Academic Achievement and Housing: A link that needs more discussion

When I joined Teach for America in 2006, I needed no reminder that the “achievement gap,” the gap between educational progress in white and minority students, was largest here in Connecticut. But what is the “gap”? What is the cause? What is the solution?

A recent policy report by the Partnership for Strong Communities links educational inequalities to the problem of affordable housing. Perhaps the most shocking statistic shared in this report involves the number 824: the number of children who were homeless on a single night last January.

How aware are teachers of the housing situations of their students? The PSC report highlights the effects of frequent moves and homelessness upon the average child in such circumstances. If we all know that learning requires stability, that if one’s basic needs aren’t being met, reading and math become luxurious considerations, why are these issues so rarely discussed?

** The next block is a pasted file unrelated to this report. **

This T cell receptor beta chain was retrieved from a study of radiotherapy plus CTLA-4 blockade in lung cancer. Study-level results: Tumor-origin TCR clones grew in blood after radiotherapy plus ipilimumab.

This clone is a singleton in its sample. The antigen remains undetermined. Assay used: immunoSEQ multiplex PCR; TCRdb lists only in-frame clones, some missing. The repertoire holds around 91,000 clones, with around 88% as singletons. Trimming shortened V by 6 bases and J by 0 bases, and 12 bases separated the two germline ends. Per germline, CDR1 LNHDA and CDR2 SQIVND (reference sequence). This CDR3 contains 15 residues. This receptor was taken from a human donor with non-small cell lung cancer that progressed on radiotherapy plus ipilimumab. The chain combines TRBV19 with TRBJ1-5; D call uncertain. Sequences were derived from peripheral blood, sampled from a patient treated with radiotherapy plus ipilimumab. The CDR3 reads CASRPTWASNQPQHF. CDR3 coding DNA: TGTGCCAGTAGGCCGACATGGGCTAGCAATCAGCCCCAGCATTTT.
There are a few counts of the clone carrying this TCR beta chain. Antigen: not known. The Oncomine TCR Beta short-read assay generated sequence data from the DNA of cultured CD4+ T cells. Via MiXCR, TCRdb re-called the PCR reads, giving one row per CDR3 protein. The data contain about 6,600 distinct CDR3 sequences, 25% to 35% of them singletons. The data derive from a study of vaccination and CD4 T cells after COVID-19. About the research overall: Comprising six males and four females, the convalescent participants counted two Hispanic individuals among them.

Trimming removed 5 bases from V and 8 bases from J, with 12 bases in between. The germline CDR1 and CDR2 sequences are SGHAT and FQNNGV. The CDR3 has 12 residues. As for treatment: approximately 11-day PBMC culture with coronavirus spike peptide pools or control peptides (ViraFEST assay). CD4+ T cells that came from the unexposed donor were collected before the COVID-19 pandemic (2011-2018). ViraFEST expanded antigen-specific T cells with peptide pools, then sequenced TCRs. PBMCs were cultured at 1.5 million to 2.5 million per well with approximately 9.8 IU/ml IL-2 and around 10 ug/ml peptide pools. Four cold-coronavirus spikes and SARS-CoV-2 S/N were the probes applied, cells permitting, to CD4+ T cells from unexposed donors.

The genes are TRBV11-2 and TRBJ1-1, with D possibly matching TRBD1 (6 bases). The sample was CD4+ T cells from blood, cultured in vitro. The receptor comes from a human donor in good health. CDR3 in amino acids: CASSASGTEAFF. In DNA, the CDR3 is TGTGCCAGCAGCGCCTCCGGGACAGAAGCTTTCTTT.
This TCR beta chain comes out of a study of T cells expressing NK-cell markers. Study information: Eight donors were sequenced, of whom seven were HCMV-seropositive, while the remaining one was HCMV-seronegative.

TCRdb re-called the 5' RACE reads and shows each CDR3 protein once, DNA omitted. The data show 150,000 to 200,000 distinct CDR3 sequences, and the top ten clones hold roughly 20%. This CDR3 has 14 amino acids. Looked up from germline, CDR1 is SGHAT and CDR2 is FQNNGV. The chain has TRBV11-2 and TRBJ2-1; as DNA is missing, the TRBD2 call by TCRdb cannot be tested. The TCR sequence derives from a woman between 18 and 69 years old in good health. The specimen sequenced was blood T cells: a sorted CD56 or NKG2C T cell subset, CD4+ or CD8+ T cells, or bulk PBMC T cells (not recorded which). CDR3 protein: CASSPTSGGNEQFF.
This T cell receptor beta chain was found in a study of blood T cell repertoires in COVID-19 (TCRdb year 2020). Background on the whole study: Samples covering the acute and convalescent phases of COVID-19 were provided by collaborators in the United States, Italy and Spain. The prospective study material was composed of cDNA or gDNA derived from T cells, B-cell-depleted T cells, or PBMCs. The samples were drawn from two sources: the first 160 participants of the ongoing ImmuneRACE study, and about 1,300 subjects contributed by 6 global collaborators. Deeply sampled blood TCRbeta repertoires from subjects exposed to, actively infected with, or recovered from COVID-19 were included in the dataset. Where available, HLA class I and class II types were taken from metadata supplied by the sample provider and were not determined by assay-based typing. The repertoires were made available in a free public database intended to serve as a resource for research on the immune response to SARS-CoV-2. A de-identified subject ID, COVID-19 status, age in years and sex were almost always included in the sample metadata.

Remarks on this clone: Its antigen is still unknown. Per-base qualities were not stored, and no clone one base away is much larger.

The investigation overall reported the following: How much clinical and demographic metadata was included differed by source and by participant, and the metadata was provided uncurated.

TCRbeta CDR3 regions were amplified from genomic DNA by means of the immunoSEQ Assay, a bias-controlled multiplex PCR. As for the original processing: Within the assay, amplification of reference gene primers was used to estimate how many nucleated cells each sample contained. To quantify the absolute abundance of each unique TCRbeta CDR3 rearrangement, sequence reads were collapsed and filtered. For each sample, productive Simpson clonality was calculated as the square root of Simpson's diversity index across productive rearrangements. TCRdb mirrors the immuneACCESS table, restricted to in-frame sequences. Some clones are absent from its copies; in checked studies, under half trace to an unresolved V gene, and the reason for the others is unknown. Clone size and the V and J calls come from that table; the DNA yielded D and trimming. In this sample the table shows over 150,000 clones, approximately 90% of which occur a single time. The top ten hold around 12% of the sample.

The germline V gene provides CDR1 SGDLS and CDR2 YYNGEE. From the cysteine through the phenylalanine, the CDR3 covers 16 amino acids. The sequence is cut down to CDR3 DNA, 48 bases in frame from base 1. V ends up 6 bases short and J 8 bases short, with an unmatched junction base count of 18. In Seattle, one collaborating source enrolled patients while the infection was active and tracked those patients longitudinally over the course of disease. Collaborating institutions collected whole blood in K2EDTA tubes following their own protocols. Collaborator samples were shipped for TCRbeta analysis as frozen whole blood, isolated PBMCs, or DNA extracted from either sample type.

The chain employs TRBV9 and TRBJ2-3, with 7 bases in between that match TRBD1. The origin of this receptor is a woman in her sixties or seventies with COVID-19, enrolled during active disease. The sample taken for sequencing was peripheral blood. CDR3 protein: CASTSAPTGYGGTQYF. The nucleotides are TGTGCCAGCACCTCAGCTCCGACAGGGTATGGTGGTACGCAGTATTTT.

Malloy promises that this year, the “Year of Education,” will be filled with change. There is an Achievement Gap Task Force, a program called HOMEConnecticut, and new research on affordable housing and school performance.

If you want to join the conversation, PSC has organized a forum series. The next event is on ending homelessness, and takes place on March 20. It is a free event, and is “ for people on many sides of homelessness problems and solutions: social services, housing, shelters, education, job training, healthcare, criminal justice, veterans, domestic violence, children & families” (

What are your hopes for the “Year of Education”?

-Stacie Vos

See full policy report here:

Link to related NYTimes article:


One Response to “ Academic Achievement and Housing: A link that needs more discussion ”

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